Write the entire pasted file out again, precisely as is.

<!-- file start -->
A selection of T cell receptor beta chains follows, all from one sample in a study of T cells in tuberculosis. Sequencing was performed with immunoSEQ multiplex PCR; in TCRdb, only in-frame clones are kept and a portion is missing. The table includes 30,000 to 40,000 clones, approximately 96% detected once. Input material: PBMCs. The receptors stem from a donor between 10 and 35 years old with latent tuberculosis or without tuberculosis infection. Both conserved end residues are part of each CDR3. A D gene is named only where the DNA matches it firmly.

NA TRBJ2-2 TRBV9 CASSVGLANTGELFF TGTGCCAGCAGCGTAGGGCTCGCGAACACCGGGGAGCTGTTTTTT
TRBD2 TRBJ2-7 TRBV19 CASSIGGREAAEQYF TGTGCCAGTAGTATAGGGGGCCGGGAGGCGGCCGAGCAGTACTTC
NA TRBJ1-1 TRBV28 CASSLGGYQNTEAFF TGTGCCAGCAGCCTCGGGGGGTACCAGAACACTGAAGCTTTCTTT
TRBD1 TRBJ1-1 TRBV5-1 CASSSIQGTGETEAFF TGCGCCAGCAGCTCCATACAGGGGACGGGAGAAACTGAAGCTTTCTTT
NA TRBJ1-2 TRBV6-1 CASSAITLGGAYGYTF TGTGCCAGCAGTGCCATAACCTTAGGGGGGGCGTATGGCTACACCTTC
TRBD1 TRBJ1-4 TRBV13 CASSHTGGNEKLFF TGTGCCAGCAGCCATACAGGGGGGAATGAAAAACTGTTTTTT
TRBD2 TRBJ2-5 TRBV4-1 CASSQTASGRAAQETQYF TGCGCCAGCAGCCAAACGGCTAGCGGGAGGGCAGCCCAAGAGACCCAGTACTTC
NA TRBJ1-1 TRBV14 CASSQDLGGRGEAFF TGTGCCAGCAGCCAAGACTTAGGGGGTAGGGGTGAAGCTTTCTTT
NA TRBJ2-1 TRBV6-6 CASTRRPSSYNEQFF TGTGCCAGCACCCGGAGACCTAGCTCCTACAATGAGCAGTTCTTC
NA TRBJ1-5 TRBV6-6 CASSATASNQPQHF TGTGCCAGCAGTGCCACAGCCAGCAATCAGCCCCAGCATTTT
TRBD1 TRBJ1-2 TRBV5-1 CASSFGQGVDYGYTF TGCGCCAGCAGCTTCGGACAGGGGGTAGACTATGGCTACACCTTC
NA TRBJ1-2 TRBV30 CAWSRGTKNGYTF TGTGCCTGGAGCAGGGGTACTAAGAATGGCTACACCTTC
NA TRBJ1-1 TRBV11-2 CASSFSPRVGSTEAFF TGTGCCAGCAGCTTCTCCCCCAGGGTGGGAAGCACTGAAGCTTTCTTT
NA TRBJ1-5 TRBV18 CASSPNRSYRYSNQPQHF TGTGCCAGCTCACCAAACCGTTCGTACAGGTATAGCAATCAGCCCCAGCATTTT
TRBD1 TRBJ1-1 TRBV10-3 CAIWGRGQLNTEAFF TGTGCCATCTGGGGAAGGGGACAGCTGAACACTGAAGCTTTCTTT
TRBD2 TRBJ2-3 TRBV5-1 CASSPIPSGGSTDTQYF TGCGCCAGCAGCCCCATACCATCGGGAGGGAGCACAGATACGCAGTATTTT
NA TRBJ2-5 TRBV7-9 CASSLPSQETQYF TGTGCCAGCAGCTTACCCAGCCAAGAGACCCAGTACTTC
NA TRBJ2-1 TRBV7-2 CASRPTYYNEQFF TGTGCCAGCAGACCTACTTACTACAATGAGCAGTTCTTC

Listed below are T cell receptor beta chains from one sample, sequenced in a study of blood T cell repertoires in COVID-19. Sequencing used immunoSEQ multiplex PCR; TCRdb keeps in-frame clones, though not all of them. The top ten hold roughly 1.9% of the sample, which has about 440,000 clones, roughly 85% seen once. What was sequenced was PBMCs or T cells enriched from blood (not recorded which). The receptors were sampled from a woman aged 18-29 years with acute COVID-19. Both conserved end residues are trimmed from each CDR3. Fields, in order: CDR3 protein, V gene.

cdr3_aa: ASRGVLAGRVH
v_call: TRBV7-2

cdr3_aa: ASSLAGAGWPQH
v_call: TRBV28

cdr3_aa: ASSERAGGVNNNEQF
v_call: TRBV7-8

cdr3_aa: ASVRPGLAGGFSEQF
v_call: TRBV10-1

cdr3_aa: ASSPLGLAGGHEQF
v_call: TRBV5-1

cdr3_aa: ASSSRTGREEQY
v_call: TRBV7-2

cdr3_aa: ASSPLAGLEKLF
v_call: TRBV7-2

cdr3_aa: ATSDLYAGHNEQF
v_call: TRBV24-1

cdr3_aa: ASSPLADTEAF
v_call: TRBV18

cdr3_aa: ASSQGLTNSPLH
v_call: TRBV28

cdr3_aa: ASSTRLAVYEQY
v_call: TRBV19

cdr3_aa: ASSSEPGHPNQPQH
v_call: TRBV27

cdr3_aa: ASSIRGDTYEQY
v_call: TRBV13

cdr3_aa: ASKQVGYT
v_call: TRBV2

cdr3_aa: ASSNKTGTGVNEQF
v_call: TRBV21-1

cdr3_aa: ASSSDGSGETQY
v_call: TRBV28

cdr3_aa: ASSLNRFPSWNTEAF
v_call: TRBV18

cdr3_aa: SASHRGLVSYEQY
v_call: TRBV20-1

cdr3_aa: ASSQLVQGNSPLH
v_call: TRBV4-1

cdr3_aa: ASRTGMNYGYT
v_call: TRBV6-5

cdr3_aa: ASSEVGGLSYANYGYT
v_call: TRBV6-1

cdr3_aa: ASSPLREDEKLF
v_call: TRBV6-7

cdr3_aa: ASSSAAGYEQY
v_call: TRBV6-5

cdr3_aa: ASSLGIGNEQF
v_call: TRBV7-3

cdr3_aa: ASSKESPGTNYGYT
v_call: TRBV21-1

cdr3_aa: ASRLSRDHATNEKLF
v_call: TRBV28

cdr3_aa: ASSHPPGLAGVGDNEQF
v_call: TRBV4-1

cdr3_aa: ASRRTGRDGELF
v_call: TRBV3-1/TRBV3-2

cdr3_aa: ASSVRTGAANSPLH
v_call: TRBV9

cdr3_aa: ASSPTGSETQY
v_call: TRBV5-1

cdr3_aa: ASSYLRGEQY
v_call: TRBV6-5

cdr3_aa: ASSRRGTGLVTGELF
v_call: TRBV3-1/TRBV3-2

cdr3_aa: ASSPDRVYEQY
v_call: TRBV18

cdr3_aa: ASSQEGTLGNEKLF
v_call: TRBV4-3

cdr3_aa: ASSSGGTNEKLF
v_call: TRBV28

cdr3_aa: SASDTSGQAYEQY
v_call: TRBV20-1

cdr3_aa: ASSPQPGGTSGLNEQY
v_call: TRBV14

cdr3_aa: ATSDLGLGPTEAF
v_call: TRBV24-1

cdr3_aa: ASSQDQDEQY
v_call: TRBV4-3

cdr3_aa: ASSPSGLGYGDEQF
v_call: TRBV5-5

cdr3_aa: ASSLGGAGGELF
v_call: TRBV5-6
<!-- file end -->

A selection of T cell receptor beta chains follows, all from one sample in a study of T cells in tuberculosis. Sequencing was performed with immunoSEQ multiplex PCR; in TCRdb, only in-frame clones are kept and a portion is missing. The table includes 30,000 to 40,000 clones, approximately 96% detected once. Input material: PBMCs. The receptors stem from a donor between 10 and 35 years old with latent tuberculosis or without tuberculosis infection. Both conserved end residues are part of each CDR3. A D gene is named only where the DNA matches it firmly.

NA TRBJ2-2 TRBV9 CASSVGLANTGELFF TGTGCCAGCAGCGTAGGGCTCGCGAACACCGGGGAGCTGTTTTTT
TRBD2 TRBJ2-7 TRBV19 CASSIGGREAAEQYF TGTGCCAGTAGTATAGGGGGCCGGGAGGCGGCCGAGCAGTACTTC
NA TRBJ1-1 TRBV28 CASSLGGYQNTEAFF TGTGCCAGCAGCCTCGGGGGGTACCAGAACACTGAAGCTTTCTTT
TRBD1 TRBJ1-1 TRBV5-1 CASSSIQGTGETEAFF TGCGCCAGCAGCTCCATACAGGGGACGGGAGAAACTGAAGCTTTCTTT
NA TRBJ1-2 TRBV6-1 CASSAITLGGAYGYTF TGTGCCAGCAGTGCCATAACCTTAGGGGGGGCGTATGGCTACACCTTC
TRBD1 TRBJ1-4 TRBV13 CASSHTGGNEKLFF TGTGCCAGCAGCCATACAGGGGGGAATGAAAAACTGTTTTTT
TRBD2 TRBJ2-5 TRBV4-1 CASSQTASGRAAQETQYF TGCGCCAGCAGCCAAACGGCTAGCGGGAGGGCAGCCCAAGAGACCCAGTACTTC
NA TRBJ1-1 TRBV14 CASSQDLGGRGEAFF TGTGCCAGCAGCCAAGACTTAGGGGGTAGGGGTGAAGCTTTCTTT
NA TRBJ2-1 TRBV6-6 CASTRRPSSYNEQFF TGTGCCAGCACCCGGAGACCTAGCTCCTACAATGAGCAGTTCTTC
NA TRBJ1-5 TRBV6-6 CASSATASNQPQHF TGTGCCAGCAGTGCCACAGCCAGCAATCAGCCCCAGCATTTT
TRBD1 TRBJ1-2 TRBV5-1 CASSFGQGVDYGYTF TGCGCCAGCAGCTTCGGACAGGGGGTAGACTATGGCTACACCTTC
NA TRBJ1-2 TRBV30 CAWSRGTKNGYTF TGTGCCTGGAGCAGGGGTACTAAGAATGGCTACACCTTC
NA TRBJ1-1 TRBV11-2 CASSFSPRVGSTEAFF TGTGCCAGCAGCTTCTCCCCCAGGGTGGGAAGCACTGAAGCTTTCTTT
NA TRBJ1-5 TRBV18 CASSPNRSYRYSNQPQHF TGTGCCAGCTCACCAAACCGTTCGTACAGGTATAGCAATCAGCCCCAGCATTTT
TRBD1 TRBJ1-1 TRBV10-3 CAIWGRGQLNTEAFF TGTGCCATCTGGGGAAGGGGACAGCTGAACACTGAAGCTTTCTTT
TRBD2 TRBJ2-3 TRBV5-1 CASSPIPSGGSTDTQYF TGCGCCAGCAGCCCCATACCATCGGGAGGGAGCACAGATACGCAGTATTTT
NA TRBJ2-5 TRBV7-9 CASSLPSQETQYF TGTGCCAGCAGCTTACCCAGCCAAGAGACCCAGTACTTC
NA TRBJ2-1 TRBV7-2 CASRPTYYNEQFF TGTGCCAGCAGACCTACTTACTACAATGAGCAGTTCTTC

Listed below are T cell receptor beta chains from one sample, sequenced in a study of blood T cell repertoires in COVID-19. Sequencing used immunoSEQ multiplex PCR; TCRdb keeps in-frame clones, though not all of them. The top ten hold roughly 1.9% of the sample, which has about 440,000 clones, roughly 85% seen once. What was sequenced was PBMCs or T cells enriched from blood (not recorded which). The receptors were sampled from a woman aged 18-29 years with acute COVID-19. Both conserved end residues are trimmed from each CDR3. Fields, in order: CDR3 protein, V gene.

cdr3_aa: ASRGVLAGRVH
v_call: TRBV7-2

cdr3_aa: ASSLAGAGWPQH
v_call: TRBV28

cdr3_aa: ASSERAGGVNNNEQF
v_call: TRBV7-8

cdr3_aa: ASVRPGLAGGFSEQF
v_call: TRBV10-1

cdr3_aa: ASSPLGLAGGHEQF
v_call: TRBV5-1

cdr3_aa: ASSSRTGREEQY
v_call: TRBV7-2

cdr3_aa: ASSPLAGLEKLF
v_call: TRBV7-2

cdr3_aa: ATSDLYAGHNEQF
v_call: TRBV24-1

cdr3_aa: ASSPLADTEAF
v_call: TRBV18

cdr3_aa: ASSQGLTNSPLH
v_call: TRBV28

cdr3_aa: ASSTRLAVYEQY
v_call: TRBV19

cdr3_aa: ASSSEPGHPNQPQH
v_call: TRBV27

cdr3_aa: ASSIRGDTYEQY
v_call: TRBV13

cdr3_aa: ASKQVGYT
v_call: TRBV2

cdr3_aa: ASSNKTGTGVNEQF
v_call: TRBV21-1

cdr3_aa: ASSSDGSGETQY
v_call: TRBV28

cdr3_aa: ASSLNRFPSWNTEAF
v_call: TRBV18

cdr3_aa: SASHRGLVSYEQY
v_call: TRBV20-1

cdr3_aa: ASSQLVQGNSPLH
v_call: TRBV4-1

cdr3_aa: ASRTGMNYGYT
v_call: TRBV6-5

cdr3_aa: ASSEVGGLSYANYGYT
v_call: TRBV6-1

cdr3_aa: ASSPLREDEKLF
v_call: TRBV6-7

cdr3_aa: ASSSAAGYEQY
v_call: TRBV6-5

cdr3_aa: ASSLGIGNEQF
v_call: TRBV7-3

cdr3_aa: ASSKESPGTNYGYT
v_call: TRBV21-1

cdr3_aa: ASRLSRDHATNEKLF
v_call: TRBV28

cdr3_aa: ASSHPPGLAGVGDNEQF
v_call: TRBV4-1

cdr3_aa: ASRRTGRDGELF
v_call: TRBV3-1/TRBV3-2

cdr3_aa: ASSVRTGAANSPLH
v_call: TRBV9

cdr3_aa: ASSPTGSETQY
v_call: TRBV5-1

cdr3_aa: ASSYLRGEQY
v_call: TRBV6-5

cdr3_aa: ASSRRGTGLVTGELF
v_call: TRBV3-1/TRBV3-2

cdr3_aa: ASSPDRVYEQY
v_call: TRBV18

cdr3_aa: ASSQEGTLGNEKLF
v_call: TRBV4-3

cdr3_aa: ASSSGGTNEKLF
v_call: TRBV28

cdr3_aa: SASDTSGQAYEQY
v_call: TRBV20-1

cdr3_aa: ASSPQPGGTSGLNEQY
v_call: TRBV14

cdr3_aa: ATSDLGLGPTEAF
v_call: TRBV24-1

cdr3_aa: ASSQDQDEQY
v_call: TRBV4-3

cdr3_aa: ASSPSGLGYGDEQF
v_call: TRBV5-5

cdr3_aa: ASSLGGAGGELF
v_call: TRBV5-6